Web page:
Young boy and his mule, dressed as Winona would have dressed on a trip to the city.

Young boy and his mule, dressed as Winona might have dressed in disguise.

Jas Jonski, a young clerk in a dry goods store, enters the novel as a potential suitor for the naive Winona, a prospect abhorrent to John Cole, her adoptive father.  When Jonski broaches the subject of marriage to Winona, however, she “could sort of see it,  I had a picture of it in my mind.”  The mood becomes more ominous when the style in the next sentence suddenly changes.  “What did I know, nothing…” she notes.  “Way back in my mind was a black painting with blood and screaming in it and blood bursting out.”  She has no recollection about some important events in her past, and it is not long before Winona returns to the farm from work one day with a bruised and broken face, unable to stop shaking.  Again, she remembers nothing about who hurt her – and raped her –  and does not know if or how Jas Jonski might have been involved.  She will no longer go to town now, except dressed as a boy, and she uses that same disguise later to seek revenge for her own assault and for another, later assault on Tennessee Bouguereau, the former slave who is part of their “family.” 

From its ominous beginning, the novel builds with ever more violence and ironic twists involving all the characters.  The murder of Jas Jonski creates new tension throughout the racially and socially diverse community which gains no closure when a guilty party is not found and convicted.  When the unsolved murder is finally addressed again later, doubts are cast on Winona’s own innocence, and the twists and turns in all aspects of her life and the lives around her become ever more complex as Barry winds the tension to break point.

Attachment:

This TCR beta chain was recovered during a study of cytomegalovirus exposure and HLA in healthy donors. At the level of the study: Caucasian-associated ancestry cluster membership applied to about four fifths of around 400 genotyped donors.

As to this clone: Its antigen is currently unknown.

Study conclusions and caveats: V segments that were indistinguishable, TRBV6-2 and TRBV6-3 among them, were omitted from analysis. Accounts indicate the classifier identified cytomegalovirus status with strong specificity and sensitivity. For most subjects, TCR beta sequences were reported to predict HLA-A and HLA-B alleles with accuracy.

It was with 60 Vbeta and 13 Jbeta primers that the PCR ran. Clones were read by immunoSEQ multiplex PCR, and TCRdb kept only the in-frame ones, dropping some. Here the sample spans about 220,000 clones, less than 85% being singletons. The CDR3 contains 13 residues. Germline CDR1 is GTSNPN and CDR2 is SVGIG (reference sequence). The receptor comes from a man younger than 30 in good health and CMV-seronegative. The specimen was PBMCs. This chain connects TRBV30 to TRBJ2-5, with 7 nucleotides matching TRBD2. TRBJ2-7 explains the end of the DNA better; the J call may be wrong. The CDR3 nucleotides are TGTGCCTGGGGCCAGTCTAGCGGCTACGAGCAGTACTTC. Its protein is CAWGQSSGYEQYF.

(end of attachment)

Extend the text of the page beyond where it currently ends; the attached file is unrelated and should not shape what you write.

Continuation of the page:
Author Sebastian Barry

Author Sebastian Barry

Author Sebastian Barry, a lover of traditional, atmospheric sagas, expands them beyond their generic limits to create stunning characters in action as they develop new knowledge and come to new insights into who they are and what they truly believe.  Barry’s sensitivity to language not only helps to create unforgettable scenes and moods – from quiet and romantic, to dramatic and terror-filled – but also to give the reader new awareness of all the aspects of the time and period, not just the images one might normally expect from having studied the history.  He creates real people involved in real problems, and he draws in the reader to share in their problems and their triumphs.  The climax is unforgettable – a true homage to Barry, his characters, and his thematic messages.

NOTE;  It is not necessary to have read Days Without End to be able to enjoy this sequel, but those who have read it will especially enjoy the continued development of these characters and their lives.


Photos.  The photo of the young Native American girl was featured in https://www.thetimes.co.uk   A Getty image.

Young boy and his mule, possibly resembling Winona’s disguise on her later trips to town.  https://picryl.com

The author photo is from https://thegloss.ie/writers-block-with-sebastian-barry/

REVIEW. PHOTOS. Book Club Suggestions, Historical, Psychological study, Social and Political Issues, United States, US Regional
Written by: Sebastian Barry
Published by: Viking
Date Published: 04/21/2020
ISBN: 978-0735223103
Available in: Ebook Hardcover